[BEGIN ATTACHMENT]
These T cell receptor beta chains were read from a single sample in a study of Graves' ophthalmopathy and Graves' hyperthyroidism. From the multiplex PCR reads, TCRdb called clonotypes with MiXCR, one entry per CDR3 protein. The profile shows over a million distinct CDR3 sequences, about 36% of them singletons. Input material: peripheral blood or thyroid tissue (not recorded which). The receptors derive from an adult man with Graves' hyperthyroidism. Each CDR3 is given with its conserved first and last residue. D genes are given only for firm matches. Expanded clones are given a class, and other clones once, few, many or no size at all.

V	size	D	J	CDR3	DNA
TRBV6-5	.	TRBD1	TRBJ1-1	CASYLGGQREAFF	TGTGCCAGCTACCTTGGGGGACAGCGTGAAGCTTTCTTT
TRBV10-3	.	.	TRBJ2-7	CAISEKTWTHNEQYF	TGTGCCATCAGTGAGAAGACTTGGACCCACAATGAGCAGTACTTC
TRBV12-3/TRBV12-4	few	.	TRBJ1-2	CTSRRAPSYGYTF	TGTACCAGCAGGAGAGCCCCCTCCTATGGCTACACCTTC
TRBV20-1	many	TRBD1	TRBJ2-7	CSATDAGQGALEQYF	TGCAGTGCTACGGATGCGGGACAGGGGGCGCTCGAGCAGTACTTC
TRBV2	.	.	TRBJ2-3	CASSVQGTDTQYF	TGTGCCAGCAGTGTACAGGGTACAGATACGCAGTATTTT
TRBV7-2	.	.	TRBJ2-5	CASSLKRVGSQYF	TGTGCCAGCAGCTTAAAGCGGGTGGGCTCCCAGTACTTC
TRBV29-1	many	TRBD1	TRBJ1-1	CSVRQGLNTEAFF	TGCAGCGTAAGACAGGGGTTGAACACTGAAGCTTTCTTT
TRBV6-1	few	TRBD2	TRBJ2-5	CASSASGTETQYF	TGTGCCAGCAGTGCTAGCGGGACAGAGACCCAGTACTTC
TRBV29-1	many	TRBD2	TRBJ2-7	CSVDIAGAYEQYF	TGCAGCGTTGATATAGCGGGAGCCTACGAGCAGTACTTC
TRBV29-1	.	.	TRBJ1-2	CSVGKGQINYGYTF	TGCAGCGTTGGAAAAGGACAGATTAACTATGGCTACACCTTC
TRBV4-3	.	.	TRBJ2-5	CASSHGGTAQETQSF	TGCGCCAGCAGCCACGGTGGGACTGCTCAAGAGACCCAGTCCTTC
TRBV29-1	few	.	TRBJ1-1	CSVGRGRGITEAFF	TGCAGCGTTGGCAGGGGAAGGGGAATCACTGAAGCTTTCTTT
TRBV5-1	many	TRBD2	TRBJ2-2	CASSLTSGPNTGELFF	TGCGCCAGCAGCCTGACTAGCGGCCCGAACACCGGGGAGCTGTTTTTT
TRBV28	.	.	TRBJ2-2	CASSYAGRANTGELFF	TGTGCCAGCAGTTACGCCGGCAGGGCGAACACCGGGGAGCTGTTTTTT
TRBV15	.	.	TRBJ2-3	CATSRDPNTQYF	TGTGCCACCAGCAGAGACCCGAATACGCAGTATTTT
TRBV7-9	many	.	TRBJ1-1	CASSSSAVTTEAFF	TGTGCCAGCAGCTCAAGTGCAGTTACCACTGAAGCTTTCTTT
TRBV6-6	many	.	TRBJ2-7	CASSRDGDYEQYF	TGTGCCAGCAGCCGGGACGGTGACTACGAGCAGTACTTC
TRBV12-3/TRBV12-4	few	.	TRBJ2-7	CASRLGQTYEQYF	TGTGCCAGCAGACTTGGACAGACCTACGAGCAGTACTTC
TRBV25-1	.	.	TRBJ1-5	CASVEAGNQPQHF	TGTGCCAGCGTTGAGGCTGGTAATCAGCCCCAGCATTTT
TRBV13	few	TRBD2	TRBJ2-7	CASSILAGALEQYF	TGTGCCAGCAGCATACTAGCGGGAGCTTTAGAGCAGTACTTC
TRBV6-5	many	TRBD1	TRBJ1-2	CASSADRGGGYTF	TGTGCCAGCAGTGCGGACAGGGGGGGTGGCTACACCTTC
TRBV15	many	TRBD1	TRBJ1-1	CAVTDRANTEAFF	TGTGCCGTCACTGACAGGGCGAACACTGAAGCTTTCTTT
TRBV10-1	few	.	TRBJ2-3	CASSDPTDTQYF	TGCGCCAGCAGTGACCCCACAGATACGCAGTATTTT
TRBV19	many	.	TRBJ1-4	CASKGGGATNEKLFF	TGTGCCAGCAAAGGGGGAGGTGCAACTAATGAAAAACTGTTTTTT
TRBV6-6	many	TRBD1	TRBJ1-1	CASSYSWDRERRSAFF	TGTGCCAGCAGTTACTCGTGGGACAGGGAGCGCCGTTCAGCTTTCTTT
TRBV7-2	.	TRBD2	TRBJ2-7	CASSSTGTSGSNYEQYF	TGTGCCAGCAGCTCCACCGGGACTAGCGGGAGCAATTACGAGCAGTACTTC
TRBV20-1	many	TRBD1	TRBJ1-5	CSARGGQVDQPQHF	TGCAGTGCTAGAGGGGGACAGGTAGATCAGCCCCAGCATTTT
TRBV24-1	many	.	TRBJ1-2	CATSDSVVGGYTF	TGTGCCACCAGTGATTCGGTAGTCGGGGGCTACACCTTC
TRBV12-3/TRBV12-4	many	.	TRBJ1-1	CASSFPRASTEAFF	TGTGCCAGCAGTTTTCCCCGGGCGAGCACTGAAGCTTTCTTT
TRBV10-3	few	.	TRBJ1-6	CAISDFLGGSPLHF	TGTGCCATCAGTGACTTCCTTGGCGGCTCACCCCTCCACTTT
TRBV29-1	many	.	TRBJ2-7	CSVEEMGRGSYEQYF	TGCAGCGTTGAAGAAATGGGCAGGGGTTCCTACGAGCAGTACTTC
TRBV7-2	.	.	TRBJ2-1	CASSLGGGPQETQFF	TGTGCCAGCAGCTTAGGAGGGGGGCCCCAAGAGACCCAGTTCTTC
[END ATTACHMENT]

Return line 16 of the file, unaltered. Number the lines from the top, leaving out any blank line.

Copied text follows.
TRBV28	.	.	TRBJ2-2	CASSYAGRANTGELFF	TGTGCCAGCAGTTACGCCGGCAGGGCGAACACCGGGGAGCTGTTTTTT